Purpose still calls in the midst of the storm

Tyheth Monsčan Kwabena

Chapter One

And Samuel said, “Has the Lord as great delight in burnt offerings and sacrifices, as in obeying the voice of the Lord? Behold, to obey is better than sacrifice, and to listen than the fat of rams. ~1 Samuel 15:22

In January of 2002 I was in desperate need of a brand new start.  I began the year by attending a special New Year's Eve church event which was a breath of fresh air.  However, after the ball dropped and the festive energy of the holidays fizzled away, it was time to get back to reality.  I was a newlywed who had only been married three months at that point which meant I  had a great responsibility on my hands that, honestly, I wasn’t completely prepared for. 

An Eventful Night

As it is the custom of many churches, my church was participating in a New Year's fast.  In fact, prior to the new year, we were already in a season of prayer and consecration.   The focus of the consecration was Praying the Word of God.  It had already been several weeks since we would meet together for prayer and bible study.  I cannot recall how long this particular portion of the consecration was to be, but all I can say is by mid-month my world had changed.
January 15, 2002 was a Tuesday night and was one of the regularly scheduled weeknight fellowships.  After being delayed for some time at home I finally was able to make my way towards my church’s location.  I didn't live that far away.   The route to the church was just a straight car ride of about ten minutes with no traffic.

Suddenly while waiting at a red light I heard an inner voice speak very clear instructions to me.  I no doubt  knew that it was the Holy Spirit.  At this point in my spiritual walk I was becoming more familiar with this voice  or as some would refer to as an inner impression from the Lord.  At certain times I had either successfully listened to it or failed to do so.  The Holy Spirit had given me a heads-up that when I arrived at church things were not going to be in order as I expected.   I remember so vividly how the Holy Spirit informed me that at my arrival those who were scheduled to serve that evening were not going to be in place.  The time of prayer that I thought I was late for hadn't even started.   I  remember hearing down in my spirit that I should not focus on being the lead adjutant on that evening.  I was to stay focused,  go into the sanctuary, get on my face and remain in prayer or stillness without interruption.  I was always told that the Holy Spirit is gentle.   I was also instructed to not be rude and ignore the group of usher's and pastoral  assistants who would be crowding the vestibule when I entered the building.   I was to greet everyone kindly and keep it moving.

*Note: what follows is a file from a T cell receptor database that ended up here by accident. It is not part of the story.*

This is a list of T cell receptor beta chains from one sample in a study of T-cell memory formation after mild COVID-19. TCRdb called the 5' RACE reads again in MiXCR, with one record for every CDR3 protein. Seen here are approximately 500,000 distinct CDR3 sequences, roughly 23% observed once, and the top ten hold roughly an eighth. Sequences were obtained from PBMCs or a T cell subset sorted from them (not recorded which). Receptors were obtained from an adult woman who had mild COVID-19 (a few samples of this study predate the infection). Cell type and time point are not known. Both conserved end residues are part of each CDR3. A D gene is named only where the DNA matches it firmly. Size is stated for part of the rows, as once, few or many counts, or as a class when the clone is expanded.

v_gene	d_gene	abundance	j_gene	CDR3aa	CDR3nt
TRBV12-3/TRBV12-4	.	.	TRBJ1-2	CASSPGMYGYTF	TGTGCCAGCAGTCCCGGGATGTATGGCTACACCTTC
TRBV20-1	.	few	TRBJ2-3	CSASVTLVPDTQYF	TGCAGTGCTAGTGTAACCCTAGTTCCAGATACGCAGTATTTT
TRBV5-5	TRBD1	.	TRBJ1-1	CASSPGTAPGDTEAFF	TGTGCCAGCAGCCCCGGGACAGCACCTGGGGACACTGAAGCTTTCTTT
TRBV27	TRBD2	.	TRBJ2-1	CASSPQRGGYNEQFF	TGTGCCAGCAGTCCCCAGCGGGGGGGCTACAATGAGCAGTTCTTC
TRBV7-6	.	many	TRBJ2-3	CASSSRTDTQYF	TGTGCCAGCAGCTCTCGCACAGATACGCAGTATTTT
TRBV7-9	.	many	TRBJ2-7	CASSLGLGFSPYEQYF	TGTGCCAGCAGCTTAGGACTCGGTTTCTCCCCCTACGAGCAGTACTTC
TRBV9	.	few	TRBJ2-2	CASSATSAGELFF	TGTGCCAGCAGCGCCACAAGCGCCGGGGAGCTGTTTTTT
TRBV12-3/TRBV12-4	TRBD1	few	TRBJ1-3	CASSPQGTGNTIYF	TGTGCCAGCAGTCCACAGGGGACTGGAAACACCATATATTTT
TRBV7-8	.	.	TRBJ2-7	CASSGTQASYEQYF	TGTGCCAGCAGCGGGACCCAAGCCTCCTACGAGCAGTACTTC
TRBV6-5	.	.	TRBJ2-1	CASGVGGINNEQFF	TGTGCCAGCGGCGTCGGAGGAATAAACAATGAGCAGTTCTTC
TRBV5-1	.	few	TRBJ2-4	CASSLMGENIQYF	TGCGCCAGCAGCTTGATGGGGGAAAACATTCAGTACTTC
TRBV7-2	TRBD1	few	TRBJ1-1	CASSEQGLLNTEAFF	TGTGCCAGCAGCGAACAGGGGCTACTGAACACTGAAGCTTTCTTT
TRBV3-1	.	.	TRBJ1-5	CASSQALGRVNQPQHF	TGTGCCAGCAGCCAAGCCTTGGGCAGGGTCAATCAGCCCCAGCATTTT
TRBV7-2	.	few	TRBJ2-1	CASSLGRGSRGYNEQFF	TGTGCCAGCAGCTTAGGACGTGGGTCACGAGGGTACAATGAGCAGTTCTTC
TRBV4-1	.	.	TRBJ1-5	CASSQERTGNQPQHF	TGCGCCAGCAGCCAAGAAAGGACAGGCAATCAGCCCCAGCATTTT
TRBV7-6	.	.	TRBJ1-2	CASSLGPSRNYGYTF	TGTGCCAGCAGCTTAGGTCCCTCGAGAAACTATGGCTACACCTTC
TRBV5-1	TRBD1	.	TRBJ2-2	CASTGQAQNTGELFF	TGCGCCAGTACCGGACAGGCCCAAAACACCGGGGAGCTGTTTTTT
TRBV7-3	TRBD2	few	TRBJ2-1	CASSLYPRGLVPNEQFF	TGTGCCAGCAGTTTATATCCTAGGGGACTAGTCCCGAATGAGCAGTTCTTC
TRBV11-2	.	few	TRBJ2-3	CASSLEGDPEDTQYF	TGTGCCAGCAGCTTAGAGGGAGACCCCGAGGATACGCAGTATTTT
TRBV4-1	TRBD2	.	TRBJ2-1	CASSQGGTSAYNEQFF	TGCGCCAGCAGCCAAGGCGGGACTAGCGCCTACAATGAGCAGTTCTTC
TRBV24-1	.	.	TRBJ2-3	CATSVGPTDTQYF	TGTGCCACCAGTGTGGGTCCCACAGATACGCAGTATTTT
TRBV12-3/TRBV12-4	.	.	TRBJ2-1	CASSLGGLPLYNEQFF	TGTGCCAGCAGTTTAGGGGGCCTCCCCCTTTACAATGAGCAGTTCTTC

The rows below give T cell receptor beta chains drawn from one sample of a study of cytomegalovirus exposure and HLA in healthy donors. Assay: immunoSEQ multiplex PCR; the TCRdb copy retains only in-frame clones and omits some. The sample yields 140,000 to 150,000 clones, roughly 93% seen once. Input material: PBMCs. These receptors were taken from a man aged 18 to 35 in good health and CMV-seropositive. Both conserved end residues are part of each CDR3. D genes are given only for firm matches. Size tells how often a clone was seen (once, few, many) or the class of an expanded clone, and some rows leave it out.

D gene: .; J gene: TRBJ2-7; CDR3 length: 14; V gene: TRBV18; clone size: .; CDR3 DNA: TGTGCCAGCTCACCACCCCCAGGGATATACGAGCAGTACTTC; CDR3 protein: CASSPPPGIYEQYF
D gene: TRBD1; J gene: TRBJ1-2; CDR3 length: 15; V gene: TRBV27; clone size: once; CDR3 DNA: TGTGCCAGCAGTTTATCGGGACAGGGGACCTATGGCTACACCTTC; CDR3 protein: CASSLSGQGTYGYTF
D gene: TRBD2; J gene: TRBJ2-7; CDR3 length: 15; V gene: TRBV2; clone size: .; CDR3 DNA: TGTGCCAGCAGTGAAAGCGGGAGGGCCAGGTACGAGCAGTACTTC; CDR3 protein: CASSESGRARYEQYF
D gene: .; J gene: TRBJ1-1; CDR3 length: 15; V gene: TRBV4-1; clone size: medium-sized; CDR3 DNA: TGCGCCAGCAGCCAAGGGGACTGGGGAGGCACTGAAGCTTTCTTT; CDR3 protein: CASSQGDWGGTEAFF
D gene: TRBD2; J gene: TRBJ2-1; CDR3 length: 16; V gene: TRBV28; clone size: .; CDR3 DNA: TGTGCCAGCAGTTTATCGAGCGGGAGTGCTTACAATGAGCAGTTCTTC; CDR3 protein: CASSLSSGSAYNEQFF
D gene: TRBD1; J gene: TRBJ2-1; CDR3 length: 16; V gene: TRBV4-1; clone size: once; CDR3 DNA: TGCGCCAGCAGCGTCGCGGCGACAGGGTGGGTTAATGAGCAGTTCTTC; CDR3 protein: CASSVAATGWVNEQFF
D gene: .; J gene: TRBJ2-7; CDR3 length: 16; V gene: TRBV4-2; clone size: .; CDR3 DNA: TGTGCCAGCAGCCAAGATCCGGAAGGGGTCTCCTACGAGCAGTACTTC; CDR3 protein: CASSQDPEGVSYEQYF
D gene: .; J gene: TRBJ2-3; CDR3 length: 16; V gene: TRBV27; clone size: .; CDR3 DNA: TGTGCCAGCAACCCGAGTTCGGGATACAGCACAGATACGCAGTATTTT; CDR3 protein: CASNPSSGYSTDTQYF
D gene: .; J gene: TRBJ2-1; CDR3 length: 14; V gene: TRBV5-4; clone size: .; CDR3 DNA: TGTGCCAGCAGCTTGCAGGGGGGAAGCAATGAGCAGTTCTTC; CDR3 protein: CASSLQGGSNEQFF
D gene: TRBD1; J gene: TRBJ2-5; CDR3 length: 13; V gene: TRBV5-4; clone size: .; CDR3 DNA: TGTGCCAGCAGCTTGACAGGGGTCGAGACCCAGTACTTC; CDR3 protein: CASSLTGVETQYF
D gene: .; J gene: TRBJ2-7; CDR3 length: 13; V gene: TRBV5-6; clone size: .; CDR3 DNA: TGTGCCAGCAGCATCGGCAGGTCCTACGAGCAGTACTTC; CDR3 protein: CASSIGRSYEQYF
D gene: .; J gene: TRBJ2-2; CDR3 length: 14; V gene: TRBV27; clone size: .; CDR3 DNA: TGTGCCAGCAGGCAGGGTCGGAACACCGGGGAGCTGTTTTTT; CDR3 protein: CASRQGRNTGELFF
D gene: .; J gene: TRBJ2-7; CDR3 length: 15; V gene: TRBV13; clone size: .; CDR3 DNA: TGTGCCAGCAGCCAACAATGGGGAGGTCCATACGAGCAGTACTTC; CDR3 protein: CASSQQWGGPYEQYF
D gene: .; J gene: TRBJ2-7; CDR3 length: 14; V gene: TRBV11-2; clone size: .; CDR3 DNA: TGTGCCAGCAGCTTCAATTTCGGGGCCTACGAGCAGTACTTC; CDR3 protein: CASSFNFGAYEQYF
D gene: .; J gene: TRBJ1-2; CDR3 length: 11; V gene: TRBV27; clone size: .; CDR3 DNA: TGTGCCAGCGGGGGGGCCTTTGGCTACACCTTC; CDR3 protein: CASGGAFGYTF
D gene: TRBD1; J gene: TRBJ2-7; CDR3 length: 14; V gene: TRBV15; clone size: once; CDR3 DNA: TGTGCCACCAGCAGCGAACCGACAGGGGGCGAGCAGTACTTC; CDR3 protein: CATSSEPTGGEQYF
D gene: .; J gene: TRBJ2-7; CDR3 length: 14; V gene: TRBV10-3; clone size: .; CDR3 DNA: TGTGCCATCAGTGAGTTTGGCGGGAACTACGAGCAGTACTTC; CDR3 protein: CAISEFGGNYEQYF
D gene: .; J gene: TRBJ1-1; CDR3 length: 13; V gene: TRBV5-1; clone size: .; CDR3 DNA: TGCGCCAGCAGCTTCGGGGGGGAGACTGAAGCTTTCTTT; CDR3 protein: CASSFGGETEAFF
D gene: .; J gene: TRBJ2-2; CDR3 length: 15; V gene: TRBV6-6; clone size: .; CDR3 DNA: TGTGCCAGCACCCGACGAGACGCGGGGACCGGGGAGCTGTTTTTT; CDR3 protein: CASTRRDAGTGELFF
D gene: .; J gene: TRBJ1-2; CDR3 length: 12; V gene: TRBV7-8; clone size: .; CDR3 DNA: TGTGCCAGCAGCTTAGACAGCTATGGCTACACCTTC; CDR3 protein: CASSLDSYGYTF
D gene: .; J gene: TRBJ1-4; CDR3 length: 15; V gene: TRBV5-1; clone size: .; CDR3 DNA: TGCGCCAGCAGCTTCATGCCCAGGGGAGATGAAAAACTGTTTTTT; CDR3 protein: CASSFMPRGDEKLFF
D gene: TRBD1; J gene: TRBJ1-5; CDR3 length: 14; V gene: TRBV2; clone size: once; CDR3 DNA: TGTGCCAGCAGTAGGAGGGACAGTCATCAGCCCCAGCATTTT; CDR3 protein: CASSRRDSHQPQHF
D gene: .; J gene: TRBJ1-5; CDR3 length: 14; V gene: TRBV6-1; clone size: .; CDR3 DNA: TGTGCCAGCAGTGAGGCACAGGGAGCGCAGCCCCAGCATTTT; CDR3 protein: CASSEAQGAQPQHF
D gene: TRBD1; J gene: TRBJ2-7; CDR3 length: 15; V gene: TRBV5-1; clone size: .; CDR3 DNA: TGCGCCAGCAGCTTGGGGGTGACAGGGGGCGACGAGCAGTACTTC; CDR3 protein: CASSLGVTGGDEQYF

Surely enough, everything that I heard in my innermost conscience played out before me.   Although I had received these instructions and warnings not long before I still was shocked for a moment as I entered the building.   It’s not because I didn't believe what I heard, but because it happened so fast. 

Here’s a spiritual truth.  The Holy Spirit has been sent into the life of the believer to be a Helper.  The Holy Spirit has the ability to show us things to come so that we would not be taken off guard.  

I entered the building to discover that indeed the pre-service prayer had not begun and people were trying to get themselves prepared.  I  offered a general greeting to the group and refused to entertain any explanations of why things weren't up and running on time.   Afterwards,  I entered into the dimly lit sanctuary and got on my  knees.   Why the urgency to pray?  Why am I receiving these specific instructions?   To be honest,  I was so concerned about not being distracted that it was hard to even pray.   So I mostly kneeled in stillness or at least tried to.